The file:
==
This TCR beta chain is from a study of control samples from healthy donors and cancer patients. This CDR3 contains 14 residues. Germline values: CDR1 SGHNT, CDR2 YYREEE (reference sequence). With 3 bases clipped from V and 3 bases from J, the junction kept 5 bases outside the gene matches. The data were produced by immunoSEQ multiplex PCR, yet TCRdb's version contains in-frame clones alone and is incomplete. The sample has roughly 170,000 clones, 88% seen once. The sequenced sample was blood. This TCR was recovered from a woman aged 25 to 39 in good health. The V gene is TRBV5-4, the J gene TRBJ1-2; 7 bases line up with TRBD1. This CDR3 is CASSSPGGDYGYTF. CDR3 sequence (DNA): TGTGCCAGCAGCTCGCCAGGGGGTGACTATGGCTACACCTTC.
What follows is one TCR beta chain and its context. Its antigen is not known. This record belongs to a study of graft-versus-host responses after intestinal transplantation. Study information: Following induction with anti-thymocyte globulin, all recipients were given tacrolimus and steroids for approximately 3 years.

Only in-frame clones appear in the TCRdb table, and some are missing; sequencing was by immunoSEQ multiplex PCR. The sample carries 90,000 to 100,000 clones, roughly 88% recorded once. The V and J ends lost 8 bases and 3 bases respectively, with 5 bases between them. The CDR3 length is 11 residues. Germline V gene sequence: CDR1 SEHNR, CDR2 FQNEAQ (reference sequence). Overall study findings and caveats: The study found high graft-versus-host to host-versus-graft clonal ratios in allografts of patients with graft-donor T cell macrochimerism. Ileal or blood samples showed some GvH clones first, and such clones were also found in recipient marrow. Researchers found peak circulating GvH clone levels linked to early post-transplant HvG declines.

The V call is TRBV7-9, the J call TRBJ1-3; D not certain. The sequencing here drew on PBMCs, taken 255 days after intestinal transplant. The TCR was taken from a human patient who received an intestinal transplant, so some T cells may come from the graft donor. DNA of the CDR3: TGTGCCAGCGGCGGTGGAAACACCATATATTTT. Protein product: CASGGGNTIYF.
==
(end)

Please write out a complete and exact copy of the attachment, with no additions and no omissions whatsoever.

This TCR beta chain is from a study of control samples from healthy donors and cancer patients. This CDR3 contains 14 residues. Germline values: CDR1 SGHNT, CDR2 YYREEE (reference sequence). With 3 bases clipped from V and 3 bases from J, the junction kept 5 bases outside the gene matches. The data were produced by immunoSEQ multiplex PCR, yet TCRdb's version contains in-frame clones alone and is incomplete. The sample has roughly 170,000 clones, 88% seen once. The sequenced sample was blood. This TCR was recovered from a woman aged 25 to 39 in good health. The V gene is TRBV5-4, the J gene TRBJ1-2; 7 bases line up with TRBD1. This CDR3 is CASSSPGGDYGYTF. CDR3 sequence (DNA): TGTGCCAGCAGCTCGCCAGGGGGTGACTATGGCTACACCTTC.
What follows is one TCR beta chain and its context. Its antigen is not known. This record belongs to a study of graft-versus-host responses after intestinal transplantation. Study information: Following induction with anti-thymocyte globulin, all recipients were given tacrolimus and steroids for approximately 3 years.

Only in-frame clones appear in the TCRdb table, and some are missing; sequencing was by immunoSEQ multiplex PCR. The sample carries 90,000 to 100,000 clones, roughly 88% recorded once. The V and J ends lost 8 bases and 3 bases respectively, with 5 bases between them. The CDR3 length is 11 residues. Germline V gene sequence: CDR1 SEHNR, CDR2 FQNEAQ (reference sequence). Overall study findings and caveats: The study found high graft-versus-host to host-versus-graft clonal ratios in allografts of patients with graft-donor T cell macrochimerism. Ileal or blood samples showed some GvH clones first, and such clones were also found in recipient marrow. Researchers found peak circulating GvH clone levels linked to early post-transplant HvG declines.

The V call is TRBV7-9, the J call TRBJ1-3; D not certain. The sequencing here drew on PBMCs, taken 255 days after intestinal transplant. The TCR was taken from a human patient who received an intestinal transplant, so some T cells may come from the graft donor. DNA of the CDR3: TGTGCCAGCGGCGGTGGAAACACCATATATTTT. Protein product: CASGGGNTIYF.